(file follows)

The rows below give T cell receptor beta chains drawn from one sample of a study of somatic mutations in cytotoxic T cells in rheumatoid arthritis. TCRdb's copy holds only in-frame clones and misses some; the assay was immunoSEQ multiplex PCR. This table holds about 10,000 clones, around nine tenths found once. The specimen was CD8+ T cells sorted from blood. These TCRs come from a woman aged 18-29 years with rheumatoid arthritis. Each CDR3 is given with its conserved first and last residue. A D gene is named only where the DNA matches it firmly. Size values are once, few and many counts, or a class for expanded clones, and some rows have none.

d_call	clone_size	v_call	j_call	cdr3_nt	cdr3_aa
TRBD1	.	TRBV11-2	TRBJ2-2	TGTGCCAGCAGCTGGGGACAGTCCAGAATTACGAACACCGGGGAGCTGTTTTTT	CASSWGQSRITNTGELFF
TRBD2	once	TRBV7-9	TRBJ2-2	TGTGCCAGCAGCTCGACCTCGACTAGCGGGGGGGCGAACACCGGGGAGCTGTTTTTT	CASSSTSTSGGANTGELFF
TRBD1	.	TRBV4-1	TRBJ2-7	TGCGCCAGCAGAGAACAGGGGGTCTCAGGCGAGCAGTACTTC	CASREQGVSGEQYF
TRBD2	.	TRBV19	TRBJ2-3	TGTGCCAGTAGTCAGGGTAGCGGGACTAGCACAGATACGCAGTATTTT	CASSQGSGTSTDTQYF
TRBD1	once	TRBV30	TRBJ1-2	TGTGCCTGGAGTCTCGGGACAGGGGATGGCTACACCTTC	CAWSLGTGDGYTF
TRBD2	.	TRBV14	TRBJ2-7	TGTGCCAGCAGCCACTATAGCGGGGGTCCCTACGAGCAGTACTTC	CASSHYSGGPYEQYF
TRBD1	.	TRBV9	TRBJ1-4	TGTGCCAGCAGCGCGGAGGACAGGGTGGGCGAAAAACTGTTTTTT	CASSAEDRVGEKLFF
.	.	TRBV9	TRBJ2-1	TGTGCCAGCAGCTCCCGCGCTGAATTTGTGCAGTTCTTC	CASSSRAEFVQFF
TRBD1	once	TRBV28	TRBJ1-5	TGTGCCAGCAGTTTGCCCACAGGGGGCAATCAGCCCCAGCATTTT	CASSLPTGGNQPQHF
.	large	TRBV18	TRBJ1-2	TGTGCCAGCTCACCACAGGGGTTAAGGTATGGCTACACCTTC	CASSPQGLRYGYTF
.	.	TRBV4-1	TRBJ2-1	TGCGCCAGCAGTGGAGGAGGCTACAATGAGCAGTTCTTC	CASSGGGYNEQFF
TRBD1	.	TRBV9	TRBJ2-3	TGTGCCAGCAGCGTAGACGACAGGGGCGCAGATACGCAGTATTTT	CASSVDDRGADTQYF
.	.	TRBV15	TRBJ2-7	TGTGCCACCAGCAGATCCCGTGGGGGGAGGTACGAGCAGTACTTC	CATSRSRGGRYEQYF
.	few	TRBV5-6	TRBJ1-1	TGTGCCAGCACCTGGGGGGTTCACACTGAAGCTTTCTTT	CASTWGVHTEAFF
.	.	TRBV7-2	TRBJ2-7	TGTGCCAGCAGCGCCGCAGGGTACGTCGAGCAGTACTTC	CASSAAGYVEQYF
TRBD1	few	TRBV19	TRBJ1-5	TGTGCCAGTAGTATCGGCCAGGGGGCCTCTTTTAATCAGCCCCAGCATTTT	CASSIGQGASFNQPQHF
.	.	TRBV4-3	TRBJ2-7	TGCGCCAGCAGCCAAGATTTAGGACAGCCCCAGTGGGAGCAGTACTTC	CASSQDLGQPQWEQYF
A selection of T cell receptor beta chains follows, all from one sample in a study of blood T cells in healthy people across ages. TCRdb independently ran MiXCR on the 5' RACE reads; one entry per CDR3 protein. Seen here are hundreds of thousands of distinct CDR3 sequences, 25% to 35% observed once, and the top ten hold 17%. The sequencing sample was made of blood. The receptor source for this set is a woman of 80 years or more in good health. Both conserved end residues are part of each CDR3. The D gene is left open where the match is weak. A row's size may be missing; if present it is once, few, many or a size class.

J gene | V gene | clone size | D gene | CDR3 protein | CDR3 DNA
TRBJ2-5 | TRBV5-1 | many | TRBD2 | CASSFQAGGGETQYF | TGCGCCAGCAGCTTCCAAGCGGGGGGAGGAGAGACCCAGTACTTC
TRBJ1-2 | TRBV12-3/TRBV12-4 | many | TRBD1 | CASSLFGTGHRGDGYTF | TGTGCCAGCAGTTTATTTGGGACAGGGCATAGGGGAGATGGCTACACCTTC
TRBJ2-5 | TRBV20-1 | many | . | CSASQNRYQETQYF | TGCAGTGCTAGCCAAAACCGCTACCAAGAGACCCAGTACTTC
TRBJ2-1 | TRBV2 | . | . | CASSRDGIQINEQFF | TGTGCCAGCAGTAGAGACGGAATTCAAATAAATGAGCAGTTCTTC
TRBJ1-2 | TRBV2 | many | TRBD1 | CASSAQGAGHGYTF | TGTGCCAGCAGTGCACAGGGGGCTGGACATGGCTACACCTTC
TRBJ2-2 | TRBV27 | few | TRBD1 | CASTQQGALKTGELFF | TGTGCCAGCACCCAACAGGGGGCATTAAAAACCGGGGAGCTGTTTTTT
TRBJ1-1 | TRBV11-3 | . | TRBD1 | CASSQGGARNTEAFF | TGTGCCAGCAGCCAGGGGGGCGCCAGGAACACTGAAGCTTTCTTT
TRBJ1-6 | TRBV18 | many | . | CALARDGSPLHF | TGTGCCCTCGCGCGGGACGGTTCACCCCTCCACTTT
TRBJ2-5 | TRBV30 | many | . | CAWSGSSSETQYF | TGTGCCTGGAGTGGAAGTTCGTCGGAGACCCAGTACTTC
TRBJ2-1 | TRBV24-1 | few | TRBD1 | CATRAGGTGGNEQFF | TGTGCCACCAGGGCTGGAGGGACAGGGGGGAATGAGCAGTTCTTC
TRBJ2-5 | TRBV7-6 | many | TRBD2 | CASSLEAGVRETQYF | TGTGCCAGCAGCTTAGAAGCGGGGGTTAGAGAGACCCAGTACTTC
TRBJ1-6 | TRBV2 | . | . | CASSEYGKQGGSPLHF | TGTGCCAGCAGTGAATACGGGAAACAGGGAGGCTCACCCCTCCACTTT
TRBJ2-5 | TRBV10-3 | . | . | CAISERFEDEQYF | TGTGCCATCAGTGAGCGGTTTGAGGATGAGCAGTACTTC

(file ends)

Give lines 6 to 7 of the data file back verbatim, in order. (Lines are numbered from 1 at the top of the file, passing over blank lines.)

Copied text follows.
TRBD2	.	TRBV19	TRBJ2-3	TGTGCCAGTAGTCAGGGTAGCGGGACTAGCACAGATACGCAGTATTTT	CASSQGSGTSTDTQYF
TRBD1	once	TRBV30	TRBJ1-2	TGTGCCTGGAGTCTCGGGACAGGGGATGGCTACACCTTC	CAWSLGTGDGYTF